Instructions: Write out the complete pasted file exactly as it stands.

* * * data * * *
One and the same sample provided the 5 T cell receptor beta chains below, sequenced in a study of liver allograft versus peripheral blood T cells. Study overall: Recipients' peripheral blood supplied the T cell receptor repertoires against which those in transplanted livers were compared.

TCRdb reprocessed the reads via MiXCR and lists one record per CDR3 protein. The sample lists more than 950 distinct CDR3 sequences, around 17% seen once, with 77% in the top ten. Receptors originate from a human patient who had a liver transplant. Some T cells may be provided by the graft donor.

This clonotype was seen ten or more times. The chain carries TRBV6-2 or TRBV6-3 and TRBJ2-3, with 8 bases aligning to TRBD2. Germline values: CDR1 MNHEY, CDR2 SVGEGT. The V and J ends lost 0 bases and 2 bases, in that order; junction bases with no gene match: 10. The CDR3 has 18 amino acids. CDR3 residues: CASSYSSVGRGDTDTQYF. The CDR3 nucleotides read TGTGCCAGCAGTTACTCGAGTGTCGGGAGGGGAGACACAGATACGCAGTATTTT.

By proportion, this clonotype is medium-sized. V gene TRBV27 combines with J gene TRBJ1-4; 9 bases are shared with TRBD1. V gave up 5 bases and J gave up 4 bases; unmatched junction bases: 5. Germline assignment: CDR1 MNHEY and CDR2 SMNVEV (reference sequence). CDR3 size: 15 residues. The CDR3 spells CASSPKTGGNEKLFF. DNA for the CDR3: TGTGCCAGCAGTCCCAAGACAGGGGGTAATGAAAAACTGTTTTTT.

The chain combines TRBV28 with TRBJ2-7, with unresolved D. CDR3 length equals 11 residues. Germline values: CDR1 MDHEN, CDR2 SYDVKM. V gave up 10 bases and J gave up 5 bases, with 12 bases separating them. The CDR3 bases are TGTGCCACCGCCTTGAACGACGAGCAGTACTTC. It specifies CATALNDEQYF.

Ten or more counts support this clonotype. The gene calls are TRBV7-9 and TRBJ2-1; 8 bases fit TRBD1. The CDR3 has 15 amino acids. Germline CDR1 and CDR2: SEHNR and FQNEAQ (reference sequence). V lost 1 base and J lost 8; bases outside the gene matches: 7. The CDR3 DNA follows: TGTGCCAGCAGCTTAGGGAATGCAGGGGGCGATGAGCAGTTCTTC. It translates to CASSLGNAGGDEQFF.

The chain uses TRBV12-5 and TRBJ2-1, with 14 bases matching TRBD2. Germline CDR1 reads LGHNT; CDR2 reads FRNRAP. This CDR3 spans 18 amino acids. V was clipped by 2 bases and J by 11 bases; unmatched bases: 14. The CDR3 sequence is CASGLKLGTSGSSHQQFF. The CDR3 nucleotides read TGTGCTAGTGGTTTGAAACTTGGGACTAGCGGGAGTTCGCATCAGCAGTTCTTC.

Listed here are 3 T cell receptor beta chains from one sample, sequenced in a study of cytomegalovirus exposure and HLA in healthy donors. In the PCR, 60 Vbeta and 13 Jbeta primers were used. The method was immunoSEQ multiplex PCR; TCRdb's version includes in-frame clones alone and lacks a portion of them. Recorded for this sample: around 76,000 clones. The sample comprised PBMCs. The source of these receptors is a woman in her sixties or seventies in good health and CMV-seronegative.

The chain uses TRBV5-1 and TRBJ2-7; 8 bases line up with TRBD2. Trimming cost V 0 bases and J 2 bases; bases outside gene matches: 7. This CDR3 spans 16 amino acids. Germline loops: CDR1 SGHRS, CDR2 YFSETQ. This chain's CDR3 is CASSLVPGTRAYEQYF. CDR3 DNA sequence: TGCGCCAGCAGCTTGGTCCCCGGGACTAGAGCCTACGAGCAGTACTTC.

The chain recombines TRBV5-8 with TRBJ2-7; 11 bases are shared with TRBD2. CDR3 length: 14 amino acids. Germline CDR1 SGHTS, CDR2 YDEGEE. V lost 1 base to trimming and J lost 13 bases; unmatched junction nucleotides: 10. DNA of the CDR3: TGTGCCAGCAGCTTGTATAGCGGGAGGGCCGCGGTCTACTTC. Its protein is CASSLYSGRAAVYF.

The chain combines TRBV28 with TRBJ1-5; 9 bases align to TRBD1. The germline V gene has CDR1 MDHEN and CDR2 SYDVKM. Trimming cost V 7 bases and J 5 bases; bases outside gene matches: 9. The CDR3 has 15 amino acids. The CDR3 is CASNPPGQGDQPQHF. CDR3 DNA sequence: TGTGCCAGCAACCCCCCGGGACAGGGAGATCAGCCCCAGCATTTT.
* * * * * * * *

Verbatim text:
One and the same sample provided the 5 T cell receptor beta chains below, sequenced in a study of liver allograft versus peripheral blood T cells. Study overall: Recipients' peripheral blood supplied the T cell receptor repertoires against which those in transplanted livers were compared.

TCRdb reprocessed the reads via MiXCR and lists one record per CDR3 protein. The sample lists more than 950 distinct CDR3 sequences, around 17% seen once, with 77% in the top ten. Receptors originate from a human patient who had a liver transplant. Some T cells may be provided by the graft donor.

This clonotype was seen ten or more times. The chain carries TRBV6-2 or TRBV6-3 and TRBJ2-3, with 8 bases aligning to TRBD2. Germline values: CDR1 MNHEY, CDR2 SVGEGT. The V and J ends lost 0 bases and 2 bases, in that order; junction bases with no gene match: 10. The CDR3 has 18 amino acids. CDR3 residues: CASSYSSVGRGDTDTQYF. The CDR3 nucleotides read TGTGCCAGCAGTTACTCGAGTGTCGGGAGGGGAGACACAGATACGCAGTATTTT.

By proportion, this clonotype is medium-sized. V gene TRBV27 combines with J gene TRBJ1-4; 9 bases are shared with TRBD1. V gave up 5 bases and J gave up 4 bases; unmatched junction bases: 5. Germline assignment: CDR1 MNHEY and CDR2 SMNVEV (reference sequence). CDR3 size: 15 residues. The CDR3 spells CASSPKTGGNEKLFF. DNA for the CDR3: TGTGCCAGCAGTCCCAAGACAGGGGGTAATGAAAAACTGTTTTTT.

The chain combines TRBV28 with TRBJ2-7, with unresolved D. CDR3 length equals 11 residues. Germline values: CDR1 MDHEN, CDR2 SYDVKM. V gave up 10 bases and J gave up 5 bases, with 12 bases separating them. The CDR3 bases are TGTGCCACCGCCTTGAACGACGAGCAGTACTTC. It specifies CATALNDEQYF.

Ten or more counts support this clonotype. The gene calls are TRBV7-9 and TRBJ2-1; 8 bases fit TRBD1. The CDR3 has 15 amino acids. Germline CDR1 and CDR2: SEHNR and FQNEAQ (reference sequence). V lost 1 base and J lost 8; bases outside the gene matches: 7. The CDR3 DNA follows: TGTGCCAGCAGCTTAGGGAATGCAGGGGGCGATGAGCAGTTCTTC. It translates to CASSLGNAGGDEQFF.

The chain uses TRBV12-5 and TRBJ2-1, with 14 bases matching TRBD2. Germline CDR1 reads LGHNT; CDR2 reads FRNRAP. This CDR3 spans 18 amino acids. V was clipped by 2 bases and J by 11 bases; unmatched bases: 14. The CDR3 sequence is CASGLKLGTSGSSHQQFF. The CDR3 nucleotides read TGTGCTAGTGGTTTGAAACTTGGGACTAGCGGGAGTTCGCATCAGCAGTTCTTC.

Listed here are 3 T cell receptor beta chains from one sample, sequenced in a study of cytomegalovirus exposure and HLA in healthy donors. In the PCR, 60 Vbeta and 13 Jbeta primers were used. The method was immunoSEQ multiplex PCR; TCRdb's version includes in-frame clones alone and lacks a portion of them. Recorded for this sample: around 76,000 clones. The sample comprised PBMCs. The source of these receptors is a woman in her sixties or seventies in good health and CMV-seronegative.

The chain uses TRBV5-1 and TRBJ2-7; 8 bases line up with TRBD2. Trimming cost V 0 bases and J 2 bases; bases outside gene matches: 7. This CDR3 spans 16 amino acids. Germline loops: CDR1 SGHRS, CDR2 YFSETQ. This chain's CDR3 is CASSLVPGTRAYEQYF. CDR3 DNA sequence: TGCGCCAGCAGCTTGGTCCCCGGGACTAGAGCCTACGAGCAGTACTTC.

The chain recombines TRBV5-8 with TRBJ2-7; 11 bases are shared with TRBD2. CDR3 length: 14 amino acids. Germline CDR1 SGHTS, CDR2 YDEGEE. V lost 1 base to trimming and J lost 13 bases; unmatched junction nucleotides: 10. DNA of the CDR3: TGTGCCAGCAGCTTGTATAGCGGGAGGGCCGCGGTCTACTTC. Its protein is CASSLYSGRAAVYF.

The chain combines TRBV28 with TRBJ1-5; 9 bases align to TRBD1. The germline V gene has CDR1 MDHEN and CDR2 SYDVKM. Trimming cost V 7 bases and J 5 bases; bases outside gene matches: 9. The CDR3 has 15 amino acids. The CDR3 is CASNPPGQGDQPQHF. CDR3 DNA sequence: TGTGCCAGCAACCCCCCGGGACAGGGAGATCAGCCCCAGCATTTT.